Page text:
The witness gave evidence on the level of covertness of the various phone networks allegedly used by the accused (red, green, yellow and blue). This covertness varies from no subscriber details to subscribers who knew nothing about the phone. He also explained the elements of organisation of the phone networks, including the financing, the setup and the cessation of the network, the areas in which the phones operated, and the level of call and SMS activity between the the network phones and with third parties, if any. The witness gave his thoughts about phone patterns typical for criminals, which according to him includes short duration of phone calls, switching off phones, and payment in cash. He also tried to explain why some of the phones of the green and blue network were used after the terrorist attack on 14 February 2005, including the possibility that these phones were used for another criminal purpose, and that they were considered to be covert enough to continue their usage. According to the witness, the patterns in usage, location, crediting, etc show the organisational structure of the four phone networks.

The evidence of this witness will be continued in the near future.

May 3, 2016

The Defence presents its witnesses in contempt case against journalist and newspaper

On 7 and 8 April the Defence for the Lebanese newspaper Akhbar Beirut and its editor-in-chief Ibrahim Al Amin presented its case.

The first witness called by the Defence was Mr Najib El-Kharrat. Newspaper Akhbar published personal information about this witness, including his picture, alleging that he was a Prosecution witness. The witness stated in court that the publication of the article did not have any effect on his professional or personal life. Further, the witness continued to have trust in the Special Tribunal for Lebanon (STL), and claimed that no confidential information was disclosed. The cross-examination by the Prosecution was held in private session.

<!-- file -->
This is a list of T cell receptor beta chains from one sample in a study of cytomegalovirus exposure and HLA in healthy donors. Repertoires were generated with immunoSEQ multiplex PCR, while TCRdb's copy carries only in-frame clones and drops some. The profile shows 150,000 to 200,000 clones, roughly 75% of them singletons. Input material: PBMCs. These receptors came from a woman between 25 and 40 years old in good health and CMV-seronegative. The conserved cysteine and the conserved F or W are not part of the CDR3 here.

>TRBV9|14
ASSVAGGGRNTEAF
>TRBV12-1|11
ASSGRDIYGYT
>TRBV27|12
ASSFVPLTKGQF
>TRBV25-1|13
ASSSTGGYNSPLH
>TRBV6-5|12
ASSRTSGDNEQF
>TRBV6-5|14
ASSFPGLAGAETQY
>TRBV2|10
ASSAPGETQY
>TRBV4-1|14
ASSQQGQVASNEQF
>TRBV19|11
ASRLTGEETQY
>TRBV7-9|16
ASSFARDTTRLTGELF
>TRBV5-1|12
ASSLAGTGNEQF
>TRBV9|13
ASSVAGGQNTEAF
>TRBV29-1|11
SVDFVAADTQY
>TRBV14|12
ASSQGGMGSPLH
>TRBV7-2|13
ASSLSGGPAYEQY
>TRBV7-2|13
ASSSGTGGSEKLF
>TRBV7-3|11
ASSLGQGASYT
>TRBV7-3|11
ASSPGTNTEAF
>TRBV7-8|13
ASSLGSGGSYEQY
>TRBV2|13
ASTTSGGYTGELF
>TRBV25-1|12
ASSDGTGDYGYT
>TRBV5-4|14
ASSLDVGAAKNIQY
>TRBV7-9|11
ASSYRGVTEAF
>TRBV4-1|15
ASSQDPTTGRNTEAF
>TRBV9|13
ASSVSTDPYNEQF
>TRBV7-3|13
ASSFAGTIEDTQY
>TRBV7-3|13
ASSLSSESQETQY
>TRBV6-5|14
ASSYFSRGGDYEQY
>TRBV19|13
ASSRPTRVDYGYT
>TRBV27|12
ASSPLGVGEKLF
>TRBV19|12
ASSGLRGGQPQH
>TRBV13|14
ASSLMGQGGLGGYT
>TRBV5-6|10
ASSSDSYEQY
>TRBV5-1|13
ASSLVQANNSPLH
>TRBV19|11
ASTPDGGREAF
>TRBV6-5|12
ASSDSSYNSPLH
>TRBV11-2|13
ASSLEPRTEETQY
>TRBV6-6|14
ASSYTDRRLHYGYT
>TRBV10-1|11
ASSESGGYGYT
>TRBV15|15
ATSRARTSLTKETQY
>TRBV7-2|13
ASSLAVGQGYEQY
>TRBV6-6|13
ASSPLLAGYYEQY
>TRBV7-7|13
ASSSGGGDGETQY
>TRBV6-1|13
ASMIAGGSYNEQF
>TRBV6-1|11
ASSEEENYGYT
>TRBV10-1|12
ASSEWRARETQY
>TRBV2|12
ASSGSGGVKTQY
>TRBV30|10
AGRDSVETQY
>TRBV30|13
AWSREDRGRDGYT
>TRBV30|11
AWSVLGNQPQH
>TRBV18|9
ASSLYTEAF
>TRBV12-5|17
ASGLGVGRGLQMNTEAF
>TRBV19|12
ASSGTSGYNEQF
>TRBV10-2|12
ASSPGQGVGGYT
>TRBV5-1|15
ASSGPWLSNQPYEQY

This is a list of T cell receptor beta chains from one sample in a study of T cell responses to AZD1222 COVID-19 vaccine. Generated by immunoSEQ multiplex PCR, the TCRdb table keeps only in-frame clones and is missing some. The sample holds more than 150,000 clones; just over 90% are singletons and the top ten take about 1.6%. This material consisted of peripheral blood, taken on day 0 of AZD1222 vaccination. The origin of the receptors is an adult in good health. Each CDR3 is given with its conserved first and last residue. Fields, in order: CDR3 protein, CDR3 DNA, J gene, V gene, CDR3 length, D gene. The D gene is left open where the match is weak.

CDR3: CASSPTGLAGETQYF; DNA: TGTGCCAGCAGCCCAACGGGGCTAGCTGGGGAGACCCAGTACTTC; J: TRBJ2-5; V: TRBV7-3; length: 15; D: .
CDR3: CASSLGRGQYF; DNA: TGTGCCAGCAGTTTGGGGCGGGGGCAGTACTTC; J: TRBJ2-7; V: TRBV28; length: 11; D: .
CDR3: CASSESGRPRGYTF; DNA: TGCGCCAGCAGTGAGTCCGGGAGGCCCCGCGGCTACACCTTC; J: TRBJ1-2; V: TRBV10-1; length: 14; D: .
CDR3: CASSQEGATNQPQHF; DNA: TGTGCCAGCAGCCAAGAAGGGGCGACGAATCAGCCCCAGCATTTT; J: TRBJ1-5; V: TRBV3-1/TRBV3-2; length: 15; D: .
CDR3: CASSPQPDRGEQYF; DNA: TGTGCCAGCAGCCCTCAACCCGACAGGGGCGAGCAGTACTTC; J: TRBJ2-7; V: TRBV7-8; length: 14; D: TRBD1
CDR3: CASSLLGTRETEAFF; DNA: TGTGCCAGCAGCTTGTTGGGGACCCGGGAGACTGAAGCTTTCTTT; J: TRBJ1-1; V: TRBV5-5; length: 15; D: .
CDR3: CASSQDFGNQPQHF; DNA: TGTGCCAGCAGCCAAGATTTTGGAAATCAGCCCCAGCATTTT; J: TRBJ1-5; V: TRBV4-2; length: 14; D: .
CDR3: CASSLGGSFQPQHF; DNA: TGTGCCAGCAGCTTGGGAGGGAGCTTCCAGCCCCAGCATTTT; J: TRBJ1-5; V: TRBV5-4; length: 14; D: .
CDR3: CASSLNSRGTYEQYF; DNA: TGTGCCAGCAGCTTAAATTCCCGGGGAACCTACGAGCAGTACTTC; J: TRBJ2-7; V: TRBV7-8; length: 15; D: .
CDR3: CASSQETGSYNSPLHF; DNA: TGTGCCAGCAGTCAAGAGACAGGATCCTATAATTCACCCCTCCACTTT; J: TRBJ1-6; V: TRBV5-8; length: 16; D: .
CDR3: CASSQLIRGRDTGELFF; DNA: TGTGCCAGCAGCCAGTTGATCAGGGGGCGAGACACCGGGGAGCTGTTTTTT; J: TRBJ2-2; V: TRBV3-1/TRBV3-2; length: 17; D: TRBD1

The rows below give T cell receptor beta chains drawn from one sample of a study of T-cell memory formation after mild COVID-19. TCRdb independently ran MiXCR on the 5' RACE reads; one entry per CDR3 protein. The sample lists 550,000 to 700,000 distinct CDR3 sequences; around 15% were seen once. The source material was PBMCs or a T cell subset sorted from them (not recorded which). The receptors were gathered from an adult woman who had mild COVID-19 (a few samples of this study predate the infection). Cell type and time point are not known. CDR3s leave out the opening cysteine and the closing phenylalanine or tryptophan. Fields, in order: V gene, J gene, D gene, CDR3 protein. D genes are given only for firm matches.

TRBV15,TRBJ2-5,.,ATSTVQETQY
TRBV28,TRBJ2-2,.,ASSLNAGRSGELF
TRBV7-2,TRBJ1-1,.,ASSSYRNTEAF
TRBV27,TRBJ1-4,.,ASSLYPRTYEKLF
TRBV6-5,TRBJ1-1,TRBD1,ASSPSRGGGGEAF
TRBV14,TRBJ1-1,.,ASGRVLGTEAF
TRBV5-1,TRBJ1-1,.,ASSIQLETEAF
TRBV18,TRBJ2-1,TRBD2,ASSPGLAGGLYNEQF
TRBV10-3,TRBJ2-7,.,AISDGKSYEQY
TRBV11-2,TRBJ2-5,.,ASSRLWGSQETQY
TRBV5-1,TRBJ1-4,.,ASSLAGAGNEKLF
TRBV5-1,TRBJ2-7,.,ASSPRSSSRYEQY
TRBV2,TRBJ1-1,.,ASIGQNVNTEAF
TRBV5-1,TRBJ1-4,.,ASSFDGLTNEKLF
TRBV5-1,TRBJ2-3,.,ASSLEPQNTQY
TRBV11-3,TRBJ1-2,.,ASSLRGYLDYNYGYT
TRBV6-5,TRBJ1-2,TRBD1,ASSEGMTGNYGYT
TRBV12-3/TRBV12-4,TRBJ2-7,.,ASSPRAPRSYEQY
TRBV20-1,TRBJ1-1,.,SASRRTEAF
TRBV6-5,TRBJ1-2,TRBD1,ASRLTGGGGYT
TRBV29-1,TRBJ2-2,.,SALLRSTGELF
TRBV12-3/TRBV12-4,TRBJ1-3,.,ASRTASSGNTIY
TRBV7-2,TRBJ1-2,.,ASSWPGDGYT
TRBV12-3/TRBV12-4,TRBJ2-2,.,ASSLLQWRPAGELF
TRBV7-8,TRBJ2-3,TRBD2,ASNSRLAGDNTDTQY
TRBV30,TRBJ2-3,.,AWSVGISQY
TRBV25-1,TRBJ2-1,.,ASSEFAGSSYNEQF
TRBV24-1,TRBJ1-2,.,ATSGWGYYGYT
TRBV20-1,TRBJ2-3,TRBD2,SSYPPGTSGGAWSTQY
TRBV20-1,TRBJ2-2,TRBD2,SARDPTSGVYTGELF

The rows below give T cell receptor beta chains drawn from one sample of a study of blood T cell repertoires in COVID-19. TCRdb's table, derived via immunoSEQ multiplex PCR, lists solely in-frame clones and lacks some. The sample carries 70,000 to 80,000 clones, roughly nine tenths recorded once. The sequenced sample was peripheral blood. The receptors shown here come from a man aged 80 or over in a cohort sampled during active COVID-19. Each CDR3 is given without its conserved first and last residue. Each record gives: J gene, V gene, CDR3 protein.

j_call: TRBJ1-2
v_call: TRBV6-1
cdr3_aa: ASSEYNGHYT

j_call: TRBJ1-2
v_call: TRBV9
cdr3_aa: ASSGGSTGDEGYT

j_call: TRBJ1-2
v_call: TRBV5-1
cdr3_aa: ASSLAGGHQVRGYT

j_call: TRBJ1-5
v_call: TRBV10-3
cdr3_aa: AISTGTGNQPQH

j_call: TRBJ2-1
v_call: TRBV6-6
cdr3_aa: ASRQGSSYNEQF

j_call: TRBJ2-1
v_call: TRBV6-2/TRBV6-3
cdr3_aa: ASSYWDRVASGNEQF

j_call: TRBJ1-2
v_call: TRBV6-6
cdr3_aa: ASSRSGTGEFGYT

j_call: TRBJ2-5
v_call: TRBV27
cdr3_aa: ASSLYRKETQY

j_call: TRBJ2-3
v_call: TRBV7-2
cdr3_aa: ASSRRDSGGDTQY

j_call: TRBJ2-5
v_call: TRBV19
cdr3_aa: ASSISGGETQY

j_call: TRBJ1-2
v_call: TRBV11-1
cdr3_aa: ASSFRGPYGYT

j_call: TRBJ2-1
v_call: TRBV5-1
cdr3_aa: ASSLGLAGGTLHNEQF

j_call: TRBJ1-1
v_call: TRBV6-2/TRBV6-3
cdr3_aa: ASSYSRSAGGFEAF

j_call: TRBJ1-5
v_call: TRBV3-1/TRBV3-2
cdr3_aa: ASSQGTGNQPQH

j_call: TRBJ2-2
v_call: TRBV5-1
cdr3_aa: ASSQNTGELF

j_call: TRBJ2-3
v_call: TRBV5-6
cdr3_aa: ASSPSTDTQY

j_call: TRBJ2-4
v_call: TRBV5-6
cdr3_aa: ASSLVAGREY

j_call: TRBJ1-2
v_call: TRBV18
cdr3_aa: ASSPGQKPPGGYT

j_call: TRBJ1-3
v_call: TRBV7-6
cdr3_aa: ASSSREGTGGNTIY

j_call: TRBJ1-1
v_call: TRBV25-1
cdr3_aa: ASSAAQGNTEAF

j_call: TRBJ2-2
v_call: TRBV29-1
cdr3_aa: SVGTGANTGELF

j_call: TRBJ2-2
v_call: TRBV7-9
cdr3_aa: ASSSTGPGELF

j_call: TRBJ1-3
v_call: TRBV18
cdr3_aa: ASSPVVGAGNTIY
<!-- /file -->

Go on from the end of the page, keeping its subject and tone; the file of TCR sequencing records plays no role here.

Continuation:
The second witness to appear was Mr Mahmoud Assi, another person who was discussed in an article in Akhbar newspaper. The article included his name and picture, and cited him as one of the Prosecution witnesses. Mr Assi was surprised by the article and contacted Akhbar newspaper. He met with the accused Mr Al Amin and a clarification submitted by the witness was subsequently published. The witness was not worried or afraid after the article was published, and he was not subject to any threat or harassment. His life was not affected because of the article, although some people were asking about his role in the case before the STL. Mr Assi works for a Lebanese insurance company, and goes to car accident sites as a court expert. He has testified in the main case, because one of the accused before the STL had called him to attend an accident location. The Prosecution established in cross-examination that his testimony was limited and technical, and not a direct issue for the Hariri case, thus suggesting that for this reason the impact of the article was limited.

Mr Elias Aoun was the third and last witness for the Defence. He is the President of the Order of the Lebanese Press Editors, an association acting on behalf of, and regulating, journalists. He was called to give evidence as an expert on freedom of press in Lebanon. He has written a report on the situation in Lebanon as to the press, freedom of press (also in relation to confidentiality of investigations), the obligations and norms governing the work of journalists, and journalism. The witness avoids answering most of the questions put to him. Instead he is making general comments about the prosecution of Lebanese journalists before the STL; in his view the accused should have been brought before a Lebanese court. The witness also holds the opinion that the STL has been selective in deciding not to prosecute journalists from other countries, and should instead focus on its main case concerning the bombing that killed Hariri and others.

The closing arguments by the parties in this second contempt case are scheduled to take place on 13 May.